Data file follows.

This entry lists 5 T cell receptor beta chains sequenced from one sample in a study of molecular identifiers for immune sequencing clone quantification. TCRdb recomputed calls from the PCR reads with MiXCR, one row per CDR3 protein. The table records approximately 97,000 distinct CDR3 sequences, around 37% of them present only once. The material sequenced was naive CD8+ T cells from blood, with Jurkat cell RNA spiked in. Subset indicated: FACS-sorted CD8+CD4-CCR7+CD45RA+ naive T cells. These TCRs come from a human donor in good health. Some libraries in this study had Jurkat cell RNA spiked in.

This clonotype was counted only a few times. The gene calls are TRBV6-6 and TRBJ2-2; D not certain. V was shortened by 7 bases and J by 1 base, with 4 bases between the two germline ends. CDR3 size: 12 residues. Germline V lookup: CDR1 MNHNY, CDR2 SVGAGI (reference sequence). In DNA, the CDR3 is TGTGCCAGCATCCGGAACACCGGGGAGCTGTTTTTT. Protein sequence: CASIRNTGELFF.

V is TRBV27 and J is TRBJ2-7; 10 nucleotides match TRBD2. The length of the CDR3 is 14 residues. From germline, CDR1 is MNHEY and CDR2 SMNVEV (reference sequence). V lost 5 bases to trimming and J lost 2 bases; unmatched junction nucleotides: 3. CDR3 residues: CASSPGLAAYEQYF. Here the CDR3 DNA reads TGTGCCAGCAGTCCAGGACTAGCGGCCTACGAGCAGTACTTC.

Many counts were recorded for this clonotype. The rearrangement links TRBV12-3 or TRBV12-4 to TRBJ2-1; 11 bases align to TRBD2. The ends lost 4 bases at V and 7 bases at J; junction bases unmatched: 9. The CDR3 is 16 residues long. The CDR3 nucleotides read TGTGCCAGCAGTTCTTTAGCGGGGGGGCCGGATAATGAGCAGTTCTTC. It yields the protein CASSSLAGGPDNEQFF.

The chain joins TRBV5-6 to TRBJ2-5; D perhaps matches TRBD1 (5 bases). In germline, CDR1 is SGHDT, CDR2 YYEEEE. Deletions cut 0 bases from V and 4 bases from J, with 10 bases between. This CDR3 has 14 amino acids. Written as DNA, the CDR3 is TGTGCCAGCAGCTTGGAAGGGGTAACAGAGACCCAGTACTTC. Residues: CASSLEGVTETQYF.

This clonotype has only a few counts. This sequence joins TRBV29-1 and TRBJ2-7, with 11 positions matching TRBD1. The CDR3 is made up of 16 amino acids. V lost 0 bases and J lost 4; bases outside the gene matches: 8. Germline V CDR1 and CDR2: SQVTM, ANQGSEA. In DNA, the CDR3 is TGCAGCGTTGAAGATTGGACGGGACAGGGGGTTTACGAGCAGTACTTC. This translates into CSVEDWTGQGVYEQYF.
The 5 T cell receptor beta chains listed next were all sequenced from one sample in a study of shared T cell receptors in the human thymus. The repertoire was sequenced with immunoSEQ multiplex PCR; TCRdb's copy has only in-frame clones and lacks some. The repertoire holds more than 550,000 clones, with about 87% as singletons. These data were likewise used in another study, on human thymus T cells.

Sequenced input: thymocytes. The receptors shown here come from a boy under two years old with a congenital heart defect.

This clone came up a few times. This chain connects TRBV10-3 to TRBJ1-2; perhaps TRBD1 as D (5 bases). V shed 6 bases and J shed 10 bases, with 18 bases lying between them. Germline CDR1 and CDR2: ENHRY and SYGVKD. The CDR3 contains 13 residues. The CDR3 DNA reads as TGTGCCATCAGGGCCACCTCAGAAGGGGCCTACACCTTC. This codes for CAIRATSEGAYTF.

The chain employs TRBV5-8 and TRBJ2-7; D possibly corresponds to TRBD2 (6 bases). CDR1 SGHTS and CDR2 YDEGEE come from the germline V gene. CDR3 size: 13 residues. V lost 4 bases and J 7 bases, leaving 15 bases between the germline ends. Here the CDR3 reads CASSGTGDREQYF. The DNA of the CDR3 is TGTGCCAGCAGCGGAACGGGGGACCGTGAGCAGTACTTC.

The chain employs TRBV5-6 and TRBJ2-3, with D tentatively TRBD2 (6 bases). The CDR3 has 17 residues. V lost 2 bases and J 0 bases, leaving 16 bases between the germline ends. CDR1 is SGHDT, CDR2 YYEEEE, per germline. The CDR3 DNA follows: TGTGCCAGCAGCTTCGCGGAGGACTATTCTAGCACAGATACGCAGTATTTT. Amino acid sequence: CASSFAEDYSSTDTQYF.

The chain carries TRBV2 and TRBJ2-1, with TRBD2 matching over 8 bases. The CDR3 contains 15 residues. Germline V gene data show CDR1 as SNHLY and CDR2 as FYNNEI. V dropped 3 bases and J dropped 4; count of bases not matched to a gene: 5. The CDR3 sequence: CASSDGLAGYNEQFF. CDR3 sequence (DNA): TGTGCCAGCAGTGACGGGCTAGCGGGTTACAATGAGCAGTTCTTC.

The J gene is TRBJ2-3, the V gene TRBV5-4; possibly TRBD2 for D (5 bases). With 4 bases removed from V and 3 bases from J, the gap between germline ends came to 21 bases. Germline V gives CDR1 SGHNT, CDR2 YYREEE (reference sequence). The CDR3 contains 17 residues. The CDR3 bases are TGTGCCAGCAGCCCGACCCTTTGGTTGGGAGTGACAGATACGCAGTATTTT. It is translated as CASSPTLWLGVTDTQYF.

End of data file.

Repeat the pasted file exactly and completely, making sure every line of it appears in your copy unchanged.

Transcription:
This entry lists 5 T cell receptor beta chains sequenced from one sample in a study of molecular identifiers for immune sequencing clone quantification. TCRdb recomputed calls from the PCR reads with MiXCR, one row per CDR3 protein. The table records approximately 97,000 distinct CDR3 sequences, around 37% of them present only once. The material sequenced was naive CD8+ T cells from blood, with Jurkat cell RNA spiked in. Subset indicated: FACS-sorted CD8+CD4-CCR7+CD45RA+ naive T cells. These TCRs come from a human donor in good health. Some libraries in this study had Jurkat cell RNA spiked in.

This clonotype was counted only a few times. The gene calls are TRBV6-6 and TRBJ2-2; D not certain. V was shortened by 7 bases and J by 1 base, with 4 bases between the two germline ends. CDR3 size: 12 residues. Germline V lookup: CDR1 MNHNY, CDR2 SVGAGI (reference sequence). In DNA, the CDR3 is TGTGCCAGCATCCGGAACACCGGGGAGCTGTTTTTT. Protein sequence: CASIRNTGELFF.

V is TRBV27 and J is TRBJ2-7; 10 nucleotides match TRBD2. The length of the CDR3 is 14 residues. From germline, CDR1 is MNHEY and CDR2 SMNVEV (reference sequence). V lost 5 bases to trimming and J lost 2 bases; unmatched junction nucleotides: 3. CDR3 residues: CASSPGLAAYEQYF. Here the CDR3 DNA reads TGTGCCAGCAGTCCAGGACTAGCGGCCTACGAGCAGTACTTC.

Many counts were recorded for this clonotype. The rearrangement links TRBV12-3 or TRBV12-4 to TRBJ2-1; 11 bases align to TRBD2. The ends lost 4 bases at V and 7 bases at J; junction bases unmatched: 9. The CDR3 is 16 residues long. The CDR3 nucleotides read TGTGCCAGCAGTTCTTTAGCGGGGGGGCCGGATAATGAGCAGTTCTTC. It yields the protein CASSSLAGGPDNEQFF.

The chain joins TRBV5-6 to TRBJ2-5; D perhaps matches TRBD1 (5 bases). In germline, CDR1 is SGHDT, CDR2 YYEEEE. Deletions cut 0 bases from V and 4 bases from J, with 10 bases between. This CDR3 has 14 amino acids. Written as DNA, the CDR3 is TGTGCCAGCAGCTTGGAAGGGGTAACAGAGACCCAGTACTTC. Residues: CASSLEGVTETQYF.

This clonotype has only a few counts. This sequence joins TRBV29-1 and TRBJ2-7, with 11 positions matching TRBD1. The CDR3 is made up of 16 amino acids. V lost 0 bases and J lost 4; bases outside the gene matches: 8. Germline V CDR1 and CDR2: SQVTM, ANQGSEA. In DNA, the CDR3 is TGCAGCGTTGAAGATTGGACGGGACAGGGGGTTTACGAGCAGTACTTC. This translates into CSVEDWTGQGVYEQYF.
The 5 T cell receptor beta chains listed next were all sequenced from one sample in a study of shared T cell receptors in the human thymus. The repertoire was sequenced with immunoSEQ multiplex PCR; TCRdb's copy has only in-frame clones and lacks some. The repertoire holds more than 550,000 clones, with about 87% as singletons. These data were likewise used in another study, on human thymus T cells.

Sequenced input: thymocytes. The receptors shown here come from a boy under two years old with a congenital heart defect.

This clone came up a few times. This chain connects TRBV10-3 to TRBJ1-2; perhaps TRBD1 as D (5 bases). V shed 6 bases and J shed 10 bases, with 18 bases lying between them. Germline CDR1 and CDR2: ENHRY and SYGVKD. The CDR3 contains 13 residues. The CDR3 DNA reads as TGTGCCATCAGGGCCACCTCAGAAGGGGCCTACACCTTC. This codes for CAIRATSEGAYTF.

The chain employs TRBV5-8 and TRBJ2-7; D possibly corresponds to TRBD2 (6 bases). CDR1 SGHTS and CDR2 YDEGEE come from the germline V gene. CDR3 size: 13 residues. V lost 4 bases and J 7 bases, leaving 15 bases between the germline ends. Here the CDR3 reads CASSGTGDREQYF. The DNA of the CDR3 is TGTGCCAGCAGCGGAACGGGGGACCGTGAGCAGTACTTC.

The chain employs TRBV5-6 and TRBJ2-3, with D tentatively TRBD2 (6 bases). The CDR3 has 17 residues. V lost 2 bases and J 0 bases, leaving 16 bases between the germline ends. CDR1 is SGHDT, CDR2 YYEEEE, per germline. The CDR3 DNA follows: TGTGCCAGCAGCTTCGCGGAGGACTATTCTAGCACAGATACGCAGTATTTT. Amino acid sequence: CASSFAEDYSSTDTQYF.

The chain carries TRBV2 and TRBJ2-1, with TRBD2 matching over 8 bases. The CDR3 contains 15 residues. Germline V gene data show CDR1 as SNHLY and CDR2 as FYNNEI. V dropped 3 bases and J dropped 4; count of bases not matched to a gene: 5. The CDR3 sequence: CASSDGLAGYNEQFF. CDR3 sequence (DNA): TGTGCCAGCAGTGACGGGCTAGCGGGTTACAATGAGCAGTTCTTC.

The J gene is TRBJ2-3, the V gene TRBV5-4; possibly TRBD2 for D (5 bases). With 4 bases removed from V and 3 bases from J, the gap between germline ends came to 21 bases. Germline V gives CDR1 SGHNT, CDR2 YYREEE (reference sequence). The CDR3 contains 17 residues. The CDR3 bases are TGTGCCAGCAGCCCGACCCTTTGGTTGGGAGTGACAGATACGCAGTATTTT. It is translated as CASSPTLWLGVTDTQYF.